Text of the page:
Sleep apnea is a common sleep disorder that causes difficulty breathing during sleep and decreased flow of oxygen to the brain. It’s common for people with sleep apnea to wake up with a headache. Other symptoms of sleep apnea can include snoring, waking up frequently, or waking up with a very dry mouth.
If you have any of the symptoms of sleep apnea, it’s important talk to your healthcare provider and seek treatment if you have the condition. Sleep apnea is associated with a higher risk of stroke and cardiovascular disease, according to Johns Hopkins Medicine.
6. Grinding Your Teeth Can Lead to Headaches
If you wake up with a dull and lingering headache — especially if you also have a sore jaw — your headache may be caused by grinding your teeth while you sleep. It’s normal to clench or even grind your teeth now and then, but if you frequently grind your teeth while awake or asleep — known as bruxism — you’re at risk for damage to your teeth and other symptoms like headaches.
Poor sleep and stress can cause teeth grinding, so behavioral changes and stress reduction techniques may help you avoid doing so while you sleep. You may also benefit from using a mouthguard, which can help protect your teeth and may help prevent headaches.
7. Headaches Are a Common Symptom of COVID-19, Colds, and the Flu
Headache is a common symptom of COVID-19, colds, and the flu, the result of your body’s inflammatory response to the virus causing the infection.
A headache caused by COVID-19 has often been described as intense pressure in the head that gets much worse when a person coughs or sneezes, says Dr. Spears.
If you have migraine and you develop a sinus infection as a consequence of an upper-respiratory infection, you’re more likely to get a migraine-like headache, Spears adds.
Getting vaccinated will help greatly reduce your chances of getting COVID-19 or the flu, according to the Centers for Disease Control and Prevention (CDC). While there are no vaccines for the more than 200 cold viruses (per the CDC), you may be able to avoid getting a cold by washing your hands frequently and avoiding people who have cold symptoms.
8. Caffeine: Poison or Antidote When It Comes to Headaches?
Caffeine in small amounts can actually be good for headache pain, and it is included in some headache medications. But if you get used to taking in lots of caffeine through coffee, tea, or soft drinks, you can get a caffeine withdrawal headache if you don’t get your daily dose, according to StatPearls. Avoid this headache trigger by gradually reducing your caffeine intake if you’re trying to cut back on or quit caffeine.
9. An Evening of Drinking Can End in Headache
For some people with migraine, alcohol can be a trigger, although the type of alcoholic beverage that triggers a migraine attack in one person may be different from the type that triggers an attack in another. Red wine and beer appear to be common triggers for many people. But with no hard and fast rules on which types of alcohol to avoid, you will need to rely on your personal experience to determine what, if anything, is safe for you to drink.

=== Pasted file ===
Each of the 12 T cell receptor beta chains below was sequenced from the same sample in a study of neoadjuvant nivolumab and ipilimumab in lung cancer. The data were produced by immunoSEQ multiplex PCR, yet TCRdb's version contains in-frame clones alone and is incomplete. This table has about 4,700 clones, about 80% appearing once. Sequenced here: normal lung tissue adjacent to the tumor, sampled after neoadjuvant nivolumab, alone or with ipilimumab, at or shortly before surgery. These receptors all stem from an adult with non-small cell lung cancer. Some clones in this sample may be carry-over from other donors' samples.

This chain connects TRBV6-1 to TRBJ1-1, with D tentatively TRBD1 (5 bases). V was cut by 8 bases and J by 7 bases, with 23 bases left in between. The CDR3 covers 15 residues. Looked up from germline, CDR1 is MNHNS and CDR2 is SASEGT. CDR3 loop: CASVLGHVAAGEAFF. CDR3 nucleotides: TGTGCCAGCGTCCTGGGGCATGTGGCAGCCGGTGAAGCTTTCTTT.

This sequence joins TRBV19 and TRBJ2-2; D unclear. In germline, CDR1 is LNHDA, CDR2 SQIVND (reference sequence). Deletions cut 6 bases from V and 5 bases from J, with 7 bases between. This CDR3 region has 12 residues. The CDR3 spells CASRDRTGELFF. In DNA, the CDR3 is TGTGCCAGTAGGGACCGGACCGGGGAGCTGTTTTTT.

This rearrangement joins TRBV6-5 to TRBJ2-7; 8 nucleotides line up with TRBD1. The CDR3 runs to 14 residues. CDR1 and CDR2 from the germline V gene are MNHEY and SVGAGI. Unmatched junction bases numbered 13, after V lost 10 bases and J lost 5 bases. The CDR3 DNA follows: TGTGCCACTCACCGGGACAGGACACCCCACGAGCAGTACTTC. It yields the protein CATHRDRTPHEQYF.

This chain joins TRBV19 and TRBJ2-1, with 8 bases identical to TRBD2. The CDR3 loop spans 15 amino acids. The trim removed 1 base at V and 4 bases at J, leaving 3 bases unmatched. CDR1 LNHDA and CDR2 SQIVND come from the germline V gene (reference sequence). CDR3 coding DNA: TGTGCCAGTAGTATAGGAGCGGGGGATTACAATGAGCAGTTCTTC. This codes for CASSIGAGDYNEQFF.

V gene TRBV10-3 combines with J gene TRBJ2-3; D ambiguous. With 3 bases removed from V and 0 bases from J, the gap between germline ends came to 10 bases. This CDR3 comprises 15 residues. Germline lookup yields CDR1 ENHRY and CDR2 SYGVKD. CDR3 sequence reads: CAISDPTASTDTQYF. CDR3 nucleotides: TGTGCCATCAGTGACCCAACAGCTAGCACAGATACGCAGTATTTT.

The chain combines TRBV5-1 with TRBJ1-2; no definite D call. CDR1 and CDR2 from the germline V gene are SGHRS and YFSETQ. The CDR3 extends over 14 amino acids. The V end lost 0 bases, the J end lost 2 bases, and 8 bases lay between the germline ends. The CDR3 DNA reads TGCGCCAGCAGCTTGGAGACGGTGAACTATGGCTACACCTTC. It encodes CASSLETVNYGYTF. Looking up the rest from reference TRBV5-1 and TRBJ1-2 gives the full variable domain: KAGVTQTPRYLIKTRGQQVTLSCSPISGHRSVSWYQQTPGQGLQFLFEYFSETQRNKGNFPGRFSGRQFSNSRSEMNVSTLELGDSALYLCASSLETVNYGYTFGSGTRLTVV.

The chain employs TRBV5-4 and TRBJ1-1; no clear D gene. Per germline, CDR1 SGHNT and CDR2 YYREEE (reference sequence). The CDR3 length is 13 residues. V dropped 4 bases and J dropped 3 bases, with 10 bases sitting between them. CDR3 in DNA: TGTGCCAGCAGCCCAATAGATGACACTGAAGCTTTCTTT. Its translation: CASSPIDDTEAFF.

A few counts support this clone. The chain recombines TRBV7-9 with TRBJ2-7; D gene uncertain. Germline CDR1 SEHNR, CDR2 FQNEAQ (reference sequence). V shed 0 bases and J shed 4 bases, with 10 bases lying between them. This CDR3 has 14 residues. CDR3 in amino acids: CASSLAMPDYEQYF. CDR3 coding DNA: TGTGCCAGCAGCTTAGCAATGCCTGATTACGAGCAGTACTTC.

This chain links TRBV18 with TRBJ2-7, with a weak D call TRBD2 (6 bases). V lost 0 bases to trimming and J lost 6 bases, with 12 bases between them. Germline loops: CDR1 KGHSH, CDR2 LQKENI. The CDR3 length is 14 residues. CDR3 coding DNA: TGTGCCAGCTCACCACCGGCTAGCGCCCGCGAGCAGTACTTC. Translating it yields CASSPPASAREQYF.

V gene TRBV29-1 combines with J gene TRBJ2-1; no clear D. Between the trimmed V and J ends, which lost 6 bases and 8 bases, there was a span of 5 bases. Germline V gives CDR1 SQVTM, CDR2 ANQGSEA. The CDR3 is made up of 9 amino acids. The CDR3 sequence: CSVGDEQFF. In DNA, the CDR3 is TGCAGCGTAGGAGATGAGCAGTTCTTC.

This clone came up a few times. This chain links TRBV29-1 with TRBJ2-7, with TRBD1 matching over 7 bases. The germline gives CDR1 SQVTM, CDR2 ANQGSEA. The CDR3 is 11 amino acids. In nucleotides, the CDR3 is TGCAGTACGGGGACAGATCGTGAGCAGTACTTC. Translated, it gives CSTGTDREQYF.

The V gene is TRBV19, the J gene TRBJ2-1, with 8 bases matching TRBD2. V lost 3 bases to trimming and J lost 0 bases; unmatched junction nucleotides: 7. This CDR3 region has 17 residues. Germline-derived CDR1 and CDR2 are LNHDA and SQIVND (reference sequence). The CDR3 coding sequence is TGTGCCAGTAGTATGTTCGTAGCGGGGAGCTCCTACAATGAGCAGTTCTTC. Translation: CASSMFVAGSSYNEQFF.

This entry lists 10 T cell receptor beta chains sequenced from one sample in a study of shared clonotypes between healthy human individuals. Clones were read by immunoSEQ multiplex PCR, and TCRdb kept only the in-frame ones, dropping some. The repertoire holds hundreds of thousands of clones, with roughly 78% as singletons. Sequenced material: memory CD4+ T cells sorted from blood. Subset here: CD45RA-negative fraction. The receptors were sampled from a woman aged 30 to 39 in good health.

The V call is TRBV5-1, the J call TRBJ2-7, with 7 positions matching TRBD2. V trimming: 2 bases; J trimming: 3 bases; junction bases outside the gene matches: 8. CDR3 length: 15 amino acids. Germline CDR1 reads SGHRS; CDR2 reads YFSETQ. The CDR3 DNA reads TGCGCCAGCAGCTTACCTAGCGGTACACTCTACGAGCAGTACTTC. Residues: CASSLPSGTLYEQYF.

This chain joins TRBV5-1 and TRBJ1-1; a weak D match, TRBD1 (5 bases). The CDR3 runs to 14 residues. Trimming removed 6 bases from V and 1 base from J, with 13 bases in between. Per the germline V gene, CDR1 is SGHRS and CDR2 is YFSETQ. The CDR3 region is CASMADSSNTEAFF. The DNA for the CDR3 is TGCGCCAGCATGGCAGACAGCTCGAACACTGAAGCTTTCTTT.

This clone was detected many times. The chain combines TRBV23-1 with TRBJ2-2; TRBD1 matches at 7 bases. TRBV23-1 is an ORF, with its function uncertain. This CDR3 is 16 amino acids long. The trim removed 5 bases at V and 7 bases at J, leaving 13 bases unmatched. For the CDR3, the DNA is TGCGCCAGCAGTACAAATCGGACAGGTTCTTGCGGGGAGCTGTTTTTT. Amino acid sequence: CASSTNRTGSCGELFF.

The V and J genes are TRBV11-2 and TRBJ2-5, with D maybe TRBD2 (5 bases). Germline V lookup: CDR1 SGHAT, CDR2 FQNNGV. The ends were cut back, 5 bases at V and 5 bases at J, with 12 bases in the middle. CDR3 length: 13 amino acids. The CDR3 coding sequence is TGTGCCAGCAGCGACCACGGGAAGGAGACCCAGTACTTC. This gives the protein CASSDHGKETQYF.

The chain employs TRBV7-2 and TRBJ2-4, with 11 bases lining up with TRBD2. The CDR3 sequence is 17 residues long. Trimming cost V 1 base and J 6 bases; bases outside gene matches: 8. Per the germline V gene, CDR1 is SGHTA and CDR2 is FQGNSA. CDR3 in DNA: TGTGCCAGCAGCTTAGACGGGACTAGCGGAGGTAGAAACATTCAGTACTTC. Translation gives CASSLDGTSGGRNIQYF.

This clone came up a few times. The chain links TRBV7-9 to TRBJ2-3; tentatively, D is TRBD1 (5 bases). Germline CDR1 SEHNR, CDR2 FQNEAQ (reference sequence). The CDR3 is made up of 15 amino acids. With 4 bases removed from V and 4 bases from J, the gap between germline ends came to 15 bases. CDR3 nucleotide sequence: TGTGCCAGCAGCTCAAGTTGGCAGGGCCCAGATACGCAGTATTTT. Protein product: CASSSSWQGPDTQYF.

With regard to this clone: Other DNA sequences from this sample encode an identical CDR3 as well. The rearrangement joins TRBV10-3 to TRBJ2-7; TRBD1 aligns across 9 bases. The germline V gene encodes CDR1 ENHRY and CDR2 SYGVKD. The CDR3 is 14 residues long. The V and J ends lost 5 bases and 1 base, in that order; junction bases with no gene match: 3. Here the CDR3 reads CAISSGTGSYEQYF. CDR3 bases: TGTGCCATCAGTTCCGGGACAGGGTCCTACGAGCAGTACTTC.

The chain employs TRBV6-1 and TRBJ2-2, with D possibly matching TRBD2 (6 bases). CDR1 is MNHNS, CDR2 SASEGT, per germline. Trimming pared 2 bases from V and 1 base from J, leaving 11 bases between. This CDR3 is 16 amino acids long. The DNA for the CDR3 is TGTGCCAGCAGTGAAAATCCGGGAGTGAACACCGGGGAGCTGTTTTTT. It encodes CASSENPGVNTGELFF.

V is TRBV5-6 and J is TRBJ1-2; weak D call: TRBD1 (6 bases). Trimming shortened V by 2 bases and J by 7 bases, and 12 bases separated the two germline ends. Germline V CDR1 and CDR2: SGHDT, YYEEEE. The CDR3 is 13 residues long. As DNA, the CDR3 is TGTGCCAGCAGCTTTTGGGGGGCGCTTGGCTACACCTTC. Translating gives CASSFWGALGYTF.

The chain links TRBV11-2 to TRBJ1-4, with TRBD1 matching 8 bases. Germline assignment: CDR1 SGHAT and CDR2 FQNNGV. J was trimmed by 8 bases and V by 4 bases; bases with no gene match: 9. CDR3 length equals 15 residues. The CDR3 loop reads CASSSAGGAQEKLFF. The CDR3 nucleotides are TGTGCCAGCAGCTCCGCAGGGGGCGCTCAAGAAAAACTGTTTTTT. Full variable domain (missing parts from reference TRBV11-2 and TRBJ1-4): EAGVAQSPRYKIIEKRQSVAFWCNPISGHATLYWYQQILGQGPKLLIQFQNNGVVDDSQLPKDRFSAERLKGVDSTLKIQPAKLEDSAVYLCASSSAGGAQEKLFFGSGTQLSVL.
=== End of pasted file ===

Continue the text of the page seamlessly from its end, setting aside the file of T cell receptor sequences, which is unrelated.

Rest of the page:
Drinking alcohol can also trigger a cluster headache if consumed during a cluster period.
Of course, drinking too much of any type of alcohol can result in a headache as part of the collection of symptoms known as a hangover. This type of headache is caused by dehydration, since alcohol acts as a diuretic that makes you lose fluids through urination. Consuming plenty of water or other nonalcoholic beverages along with alcohol can help you stay hydrated while you drink, and may also help you moderate your intake of alcohol.
10. Stress Can Trigger Tension-Type Headaches
Stress causes the release of brain chemicals that can affect blood vessels inside your head and bring on a tension-type headache — also known as a muscle contraction headache, because many people tend to tense up their neck muscles when under stress.
As many as 3 out of 4 people get tension headaches, which can last anywhere from 30 minutes to a week, according to the American Migraine Foundation. You can help prevent these headaches by identifying common sources of stress and doing your best to avoid them. Stress-reduction techniques such as deep-breathing exercises or meditation may also be beneficial.
11. Could Your Sweet Tooth Be Triggering Headaches?
Chocolate has long been blamed for triggering migraine attacks, but most experts believe that blame to be misplaced. Instead, a craving for chocolate may be a sign of a migraine attack in its earliest stages.
Some people have reported headaches triggered by artificial sweeteners, but there’s not much in the way of scientific evidence about the prevalence or potential cause. Because triggers vary from person to person, if you suspect you might be sensitive to artificial sweeteners, try cutting them out of your diet to see what happens, says Migraine Again.
Another way that consuming sugar, or any refined carbohydrate, may cause headaches is through a condition known as reactive hypoglycemia. This happens when your body produces too much of the hormone insulin in response to your sugar or carbohydrate intake, causing your blood sugar to drop — typically about two hours but sometimes as long as four hours after eating, according to the Cleveland Clinic. In addition to a potential headache, typical symptoms include feeling a bit shaky, sweaty, or nauseated.
If you experience reactive hypoglycemia, cutting back on sugar and other refined carbohydrates — and eating more slowly digested carbohydrate foods instead — can help prevent this condition.